Tag Archives: chinese new year

Chinese New Year

10 Feb

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Year of the Dragon

20 Jan

Monday may be the start of the Year of the Dragon, but around here, it’s going to be Year of the Dumpling.

We love the colour and excitement of Chinatown during the lunar new year celebration. And as much as we adore the cacophany of packed restaurants and all the tastes, we’re always inspired to try our hand at home with some exotic recipes.
We’ve been making traditional shu mai and har gow at home for years. But the idea of using chopped boneless country-style pork ribs and combining with gelatin might be our most authentic shu mai yet.

And there are some exciting new wave recipes we’re dying to finally try. Cook’s Illustrated has an interesting curried chicken with carrots and basil.

And for those too lazy to fill another dumpling wrapper, we have some chicken balls combining colourful shredded carrot and green onion, and turkey scallion balls with soy-ginger glaze.

So to start, here is Cook’s Illustrated’s take using a food processor to grind boneless country-style ribs in two batches: one chunky and one fine. Once combined, the smaller pieces helped hold the larger bits together and add a pleasant textural contrast. A mixture of powdered gelatin and cornstarch keeps the filling moist.

Do not trim the excess fat from the ribs; it contributes flavor and moistness. Use any size shrimp except popcorn shrimp; there’s no need to halve shrimp smaller than 26 to 30 per pound before processing.
Makes about 40 dumplings, serving 6 to 8 as an appetizer

Steamed Chinese Dumplings (Shu Mai)
From Cook’s Illustrated September 1, 2010
2 tablespoons soy sauce
1/2 teaspoon unflavored powdered gelatin
1 pound boneless country-style pork ribs , cut into 1-inch pieces
1/2 pound shrimp, peeled, tails removed and halved lengthwise
1/4 cup water chestnuts , chopped
4 dried shiitake mushroom caps (about 3/4 ounce), soaked in hot water 30 minutes, squeezed dry, and cut into 1/4-inch dice
2 tablespoons cornstarch
2 tablespoons minced fresh cilantro leaves
1 tablespoon toasted sesame oil
1 tablespoon Chinese rice cooking wine (Shaoxing) or dry sherry
1 tablespoon rice vinegar
2 teaspoons sugar
2 teaspoons grated ginger
1/2 teaspoon table salt
1/2 teaspoon ground black pepper
1(1 pound) package 5 1/2 inch square egg roll wrappers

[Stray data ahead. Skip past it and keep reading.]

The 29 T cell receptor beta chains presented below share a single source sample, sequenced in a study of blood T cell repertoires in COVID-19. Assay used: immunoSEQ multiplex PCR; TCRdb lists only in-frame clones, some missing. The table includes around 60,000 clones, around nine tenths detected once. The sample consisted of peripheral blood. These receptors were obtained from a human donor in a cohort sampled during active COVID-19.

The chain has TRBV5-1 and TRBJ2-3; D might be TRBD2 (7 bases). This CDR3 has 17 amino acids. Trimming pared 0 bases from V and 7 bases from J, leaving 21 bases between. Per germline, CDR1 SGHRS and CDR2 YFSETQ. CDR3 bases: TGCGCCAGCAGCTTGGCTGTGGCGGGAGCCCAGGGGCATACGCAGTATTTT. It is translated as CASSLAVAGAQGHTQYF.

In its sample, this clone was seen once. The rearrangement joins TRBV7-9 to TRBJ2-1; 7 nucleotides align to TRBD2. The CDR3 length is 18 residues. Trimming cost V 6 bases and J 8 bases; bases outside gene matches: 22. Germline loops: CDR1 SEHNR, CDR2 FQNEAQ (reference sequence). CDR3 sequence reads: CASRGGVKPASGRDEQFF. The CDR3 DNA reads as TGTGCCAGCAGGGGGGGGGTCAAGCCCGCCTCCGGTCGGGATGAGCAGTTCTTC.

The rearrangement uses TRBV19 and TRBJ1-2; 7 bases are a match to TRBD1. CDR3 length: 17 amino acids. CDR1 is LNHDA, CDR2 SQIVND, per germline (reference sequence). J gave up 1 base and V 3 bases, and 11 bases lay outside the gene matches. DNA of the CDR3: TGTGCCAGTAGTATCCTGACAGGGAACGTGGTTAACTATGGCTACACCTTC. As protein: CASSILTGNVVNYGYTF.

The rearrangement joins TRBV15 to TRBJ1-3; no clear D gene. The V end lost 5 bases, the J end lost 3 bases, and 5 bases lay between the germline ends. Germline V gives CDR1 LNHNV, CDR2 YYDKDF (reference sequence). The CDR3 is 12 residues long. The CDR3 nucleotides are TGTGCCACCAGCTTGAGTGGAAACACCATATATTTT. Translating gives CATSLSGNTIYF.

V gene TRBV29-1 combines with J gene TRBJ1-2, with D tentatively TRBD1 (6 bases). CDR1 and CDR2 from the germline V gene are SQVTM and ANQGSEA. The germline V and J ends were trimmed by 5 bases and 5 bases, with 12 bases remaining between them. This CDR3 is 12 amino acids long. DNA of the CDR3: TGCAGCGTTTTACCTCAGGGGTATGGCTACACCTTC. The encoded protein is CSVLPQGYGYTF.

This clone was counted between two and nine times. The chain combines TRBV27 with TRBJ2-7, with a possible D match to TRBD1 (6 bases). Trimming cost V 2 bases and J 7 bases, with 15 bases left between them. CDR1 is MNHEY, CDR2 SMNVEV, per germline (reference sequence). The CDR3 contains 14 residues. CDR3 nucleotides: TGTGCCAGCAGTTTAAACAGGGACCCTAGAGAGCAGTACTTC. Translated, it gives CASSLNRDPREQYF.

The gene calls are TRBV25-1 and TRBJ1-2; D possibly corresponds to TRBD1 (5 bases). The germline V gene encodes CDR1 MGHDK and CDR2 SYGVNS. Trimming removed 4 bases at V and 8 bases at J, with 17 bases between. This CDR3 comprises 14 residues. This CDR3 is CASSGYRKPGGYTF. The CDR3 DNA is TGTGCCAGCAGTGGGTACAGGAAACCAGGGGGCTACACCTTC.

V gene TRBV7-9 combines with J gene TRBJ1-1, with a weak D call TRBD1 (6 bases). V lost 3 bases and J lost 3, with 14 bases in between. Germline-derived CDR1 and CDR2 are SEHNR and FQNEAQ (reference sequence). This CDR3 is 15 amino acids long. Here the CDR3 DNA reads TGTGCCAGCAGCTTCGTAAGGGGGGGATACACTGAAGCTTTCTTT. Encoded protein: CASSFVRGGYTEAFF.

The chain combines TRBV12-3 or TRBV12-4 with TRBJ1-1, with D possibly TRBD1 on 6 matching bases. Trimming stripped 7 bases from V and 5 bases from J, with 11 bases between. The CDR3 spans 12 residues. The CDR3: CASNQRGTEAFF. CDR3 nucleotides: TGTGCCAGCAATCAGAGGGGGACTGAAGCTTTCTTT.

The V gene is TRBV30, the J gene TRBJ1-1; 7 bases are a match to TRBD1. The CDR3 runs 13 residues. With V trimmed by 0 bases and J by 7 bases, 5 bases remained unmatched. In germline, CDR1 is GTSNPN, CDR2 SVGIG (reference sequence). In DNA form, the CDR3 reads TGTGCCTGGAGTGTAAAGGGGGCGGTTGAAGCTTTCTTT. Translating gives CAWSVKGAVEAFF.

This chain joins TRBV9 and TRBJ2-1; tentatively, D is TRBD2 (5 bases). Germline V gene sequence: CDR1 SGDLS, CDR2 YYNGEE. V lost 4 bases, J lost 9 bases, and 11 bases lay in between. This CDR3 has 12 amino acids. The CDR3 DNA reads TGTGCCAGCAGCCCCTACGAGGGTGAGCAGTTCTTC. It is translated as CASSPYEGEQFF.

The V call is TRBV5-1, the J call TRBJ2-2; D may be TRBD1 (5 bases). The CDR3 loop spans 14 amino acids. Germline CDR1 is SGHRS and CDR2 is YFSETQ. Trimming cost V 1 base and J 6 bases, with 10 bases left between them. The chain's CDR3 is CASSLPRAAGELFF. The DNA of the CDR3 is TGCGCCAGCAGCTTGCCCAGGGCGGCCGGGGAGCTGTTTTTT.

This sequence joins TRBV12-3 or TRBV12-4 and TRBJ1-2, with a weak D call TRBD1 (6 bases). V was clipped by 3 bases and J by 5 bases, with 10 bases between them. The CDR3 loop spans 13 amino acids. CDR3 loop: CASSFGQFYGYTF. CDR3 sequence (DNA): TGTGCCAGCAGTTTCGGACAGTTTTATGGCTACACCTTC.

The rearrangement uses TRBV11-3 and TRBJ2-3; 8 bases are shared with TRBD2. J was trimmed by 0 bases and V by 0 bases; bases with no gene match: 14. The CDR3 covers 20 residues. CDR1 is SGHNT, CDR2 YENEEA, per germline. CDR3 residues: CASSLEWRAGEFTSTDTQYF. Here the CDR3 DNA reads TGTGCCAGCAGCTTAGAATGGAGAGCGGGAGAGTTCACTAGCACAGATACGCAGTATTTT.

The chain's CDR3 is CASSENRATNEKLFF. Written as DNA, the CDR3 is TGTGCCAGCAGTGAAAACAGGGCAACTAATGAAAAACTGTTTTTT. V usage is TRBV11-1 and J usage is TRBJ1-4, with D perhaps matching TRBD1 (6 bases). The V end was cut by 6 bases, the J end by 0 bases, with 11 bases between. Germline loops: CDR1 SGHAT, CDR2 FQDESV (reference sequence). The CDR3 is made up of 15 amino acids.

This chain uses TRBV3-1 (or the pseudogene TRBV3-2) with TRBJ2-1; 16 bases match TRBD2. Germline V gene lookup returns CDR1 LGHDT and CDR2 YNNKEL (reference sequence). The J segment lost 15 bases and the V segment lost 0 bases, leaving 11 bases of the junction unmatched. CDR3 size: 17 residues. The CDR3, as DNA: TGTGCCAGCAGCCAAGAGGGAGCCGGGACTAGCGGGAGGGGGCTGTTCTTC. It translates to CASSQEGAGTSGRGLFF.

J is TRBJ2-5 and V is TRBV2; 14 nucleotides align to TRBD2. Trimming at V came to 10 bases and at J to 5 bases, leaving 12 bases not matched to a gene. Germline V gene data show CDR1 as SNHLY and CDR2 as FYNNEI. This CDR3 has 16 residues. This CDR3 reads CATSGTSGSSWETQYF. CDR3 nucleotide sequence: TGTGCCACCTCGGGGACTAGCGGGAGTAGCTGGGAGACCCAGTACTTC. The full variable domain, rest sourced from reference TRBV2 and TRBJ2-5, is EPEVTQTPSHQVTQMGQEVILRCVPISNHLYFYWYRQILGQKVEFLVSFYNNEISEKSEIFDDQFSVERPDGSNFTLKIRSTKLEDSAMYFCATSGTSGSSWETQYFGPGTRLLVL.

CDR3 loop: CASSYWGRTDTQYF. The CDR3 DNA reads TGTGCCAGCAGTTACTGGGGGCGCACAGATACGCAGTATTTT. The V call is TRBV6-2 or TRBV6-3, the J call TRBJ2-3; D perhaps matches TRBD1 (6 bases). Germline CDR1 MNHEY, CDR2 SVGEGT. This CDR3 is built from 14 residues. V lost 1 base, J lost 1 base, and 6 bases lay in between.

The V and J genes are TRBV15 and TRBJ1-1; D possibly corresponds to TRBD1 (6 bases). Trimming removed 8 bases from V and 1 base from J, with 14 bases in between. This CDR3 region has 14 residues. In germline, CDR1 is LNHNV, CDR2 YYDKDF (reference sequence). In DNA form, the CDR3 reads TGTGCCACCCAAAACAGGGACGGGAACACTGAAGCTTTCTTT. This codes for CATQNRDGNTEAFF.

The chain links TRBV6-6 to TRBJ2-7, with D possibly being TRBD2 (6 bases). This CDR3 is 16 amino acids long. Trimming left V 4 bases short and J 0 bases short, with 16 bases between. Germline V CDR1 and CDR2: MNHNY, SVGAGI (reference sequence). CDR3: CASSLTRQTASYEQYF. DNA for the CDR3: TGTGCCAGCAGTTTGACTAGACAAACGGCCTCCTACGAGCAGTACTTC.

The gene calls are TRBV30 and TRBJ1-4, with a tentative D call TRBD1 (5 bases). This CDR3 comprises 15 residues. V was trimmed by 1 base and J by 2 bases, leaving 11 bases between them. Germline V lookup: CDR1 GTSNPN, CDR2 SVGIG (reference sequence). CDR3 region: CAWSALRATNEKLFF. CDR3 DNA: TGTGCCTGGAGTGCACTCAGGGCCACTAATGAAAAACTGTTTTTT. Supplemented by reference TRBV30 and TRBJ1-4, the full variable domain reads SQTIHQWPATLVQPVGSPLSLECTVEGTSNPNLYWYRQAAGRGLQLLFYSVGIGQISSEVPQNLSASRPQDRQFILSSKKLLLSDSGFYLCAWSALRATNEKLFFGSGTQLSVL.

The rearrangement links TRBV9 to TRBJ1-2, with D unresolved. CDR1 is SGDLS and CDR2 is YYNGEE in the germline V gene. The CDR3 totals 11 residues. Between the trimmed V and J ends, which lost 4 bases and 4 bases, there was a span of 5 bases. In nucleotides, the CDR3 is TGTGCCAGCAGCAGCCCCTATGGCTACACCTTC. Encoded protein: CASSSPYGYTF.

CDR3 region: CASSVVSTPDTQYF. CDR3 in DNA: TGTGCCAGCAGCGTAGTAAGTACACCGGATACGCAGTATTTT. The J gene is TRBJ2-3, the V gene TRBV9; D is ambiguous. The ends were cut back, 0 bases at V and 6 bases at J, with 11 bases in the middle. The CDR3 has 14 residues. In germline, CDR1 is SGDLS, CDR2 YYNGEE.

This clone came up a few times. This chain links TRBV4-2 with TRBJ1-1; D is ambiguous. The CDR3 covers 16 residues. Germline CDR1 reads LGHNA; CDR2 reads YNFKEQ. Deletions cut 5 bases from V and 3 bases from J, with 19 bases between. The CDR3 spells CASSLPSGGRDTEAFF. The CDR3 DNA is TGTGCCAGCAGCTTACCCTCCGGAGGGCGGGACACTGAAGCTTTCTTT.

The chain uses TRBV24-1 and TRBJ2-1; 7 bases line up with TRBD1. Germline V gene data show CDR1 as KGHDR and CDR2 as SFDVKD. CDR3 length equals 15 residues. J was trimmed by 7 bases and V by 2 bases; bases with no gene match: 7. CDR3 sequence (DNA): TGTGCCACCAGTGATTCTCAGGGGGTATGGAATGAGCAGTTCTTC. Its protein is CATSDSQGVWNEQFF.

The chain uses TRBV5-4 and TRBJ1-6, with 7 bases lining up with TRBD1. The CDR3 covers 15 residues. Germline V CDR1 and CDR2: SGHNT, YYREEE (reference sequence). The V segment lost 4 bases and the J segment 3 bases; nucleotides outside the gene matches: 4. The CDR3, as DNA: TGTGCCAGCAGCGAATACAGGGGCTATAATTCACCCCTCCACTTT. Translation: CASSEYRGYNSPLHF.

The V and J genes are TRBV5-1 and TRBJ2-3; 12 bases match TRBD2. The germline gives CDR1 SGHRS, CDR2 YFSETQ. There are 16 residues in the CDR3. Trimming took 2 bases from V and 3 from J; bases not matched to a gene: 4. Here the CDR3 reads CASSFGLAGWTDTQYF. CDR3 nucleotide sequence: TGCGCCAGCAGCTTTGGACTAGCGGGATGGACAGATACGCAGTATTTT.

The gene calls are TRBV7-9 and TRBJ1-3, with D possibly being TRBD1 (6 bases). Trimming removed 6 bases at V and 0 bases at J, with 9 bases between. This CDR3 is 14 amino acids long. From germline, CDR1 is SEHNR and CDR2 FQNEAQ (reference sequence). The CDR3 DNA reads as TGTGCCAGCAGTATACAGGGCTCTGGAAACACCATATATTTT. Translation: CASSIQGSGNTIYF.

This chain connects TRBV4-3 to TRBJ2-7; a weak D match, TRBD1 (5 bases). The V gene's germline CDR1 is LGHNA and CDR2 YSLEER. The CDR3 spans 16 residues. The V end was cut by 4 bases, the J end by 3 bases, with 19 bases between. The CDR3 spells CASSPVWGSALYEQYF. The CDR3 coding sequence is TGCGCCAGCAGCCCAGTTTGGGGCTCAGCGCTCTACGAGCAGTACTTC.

1/4 cup carrot, finely grated

Combine soy sauce and gelatin in small bowl. Set aside to allow gelatin to bloom, about 5 minutes.

Meanwhile, place half of pork in food processor and pulse until coarsely ground into approximate 1/8-inch pieces, about ten 1-second pulses; transfer to large bowl. Add shrimp and remaining pork to food processor and pulse until coarsely chopped into approximate ¼-inch pieces, about five 1-second pulses. Transfer to bowl with more finely ground pork. Stir in soy sauce mixture, water chestnuts, mushrooms, cornstarch, cilantro, sesame oil, wine, vinegar, sugar, ginger, salt, and pepper.

Divide egg roll wrappers into 3 stacks (6 to 7 per stack). Using 3-inch biscuit cutter, cut two 3-inch rounds from each stack of egg roll wrappers (you should have 40 to 42 rounds). Cover rounds with moist paper towels to prevent drying.

Working with 6 rounds at a time, brush edges of each round lightly with water. Place heaping tablespoon of filling into center of each round. Following illustrations below, form dumplings, crimping wrapper around sides of filling and leaving top exposed. Transfer to parchment-lined baking sheet, cover with damp kitchen towel, and repeat with remaining wrappers and filling. Top center of each dumpling with pinch of grated carrot.

Cut piece of parchment slightly smaller than diameter of steamer basket and place in basket. Poke about 20 small holes in parchment and lightly coat with nonstick cooking spray. Place batches of dumplings on parchment liner, making sure they are not touching. Set steamer over simmering water and cook, covered, until no longer pink, 8 to 10 minutes.

Serve immediately with chili oil.

Teriyaki Trail

1 Feb

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Another vintage spread from the pages of Seventeen magazine, circa 1986, we think.
Even though it’s Japanese, Happy Chinese New Year!

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Cantonese New Year

31 Jan

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Join us for a playful retro nod towards the North Americanized Chinese food of our childhood.

Our neighbourhood takeout joint was Ming’s Kitchen; a 1970s Cantonese oasis for screaming, whining kids crazy for egg rolls.

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For years, those hot, white plastic cylinders always contained the same order: wonton soup, chicken so gai or almond gai ding, moo goo gai pan, and of course, sweet and sour spareribs.

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Curiously, the tender almond chicken is a treat we won’t outgrow. We’ll skip the deep-frying and the gravy cloak of cornstarch-thickened chicken broth and soy. Bright lemon sauce and a bed of braised bok choy sounds lovely.

ALMOND CHICKEN with lemon sauce
Serves 4
3/4 cup dry breadcrumbs
Coarse salt and freshly ground pepper
1 1/2 cups sliced almonds, broken into pieces (try some ground coursely)
2 large eggs
2 teaspoons water
2 whole boneless skinless chicken breasts, pounded
2 tablespoons unsalted butter
2 tablespoons canola oil

Preheat oven to 400º. Place breadcrumbs in a medium bowl, and season with salt and pepper. Place almonds in a separate bowl, and set aside. Place eggs in a small bowl with 2 teaspoons water, and beat lightly. Dip chicken in egg mixture, wiping away excess with your fingers, and dip in breadcrumb mixture. Dredge until lightly coated. Dip in egg again, and then coat thoroughly with almonds.

Heat butter and oil in a 12-inch ovenproof skillet over medium heat. Sauté chicken until nicely browned, about 3 minutes, and turn over. Cook 1 minute more; then transfer pan to oven, and bake until chicken is cooked through, about 10 minutes.

Lemon Sauce:

1 tablespoon slivered garlic

1 tablespoon slivered ginger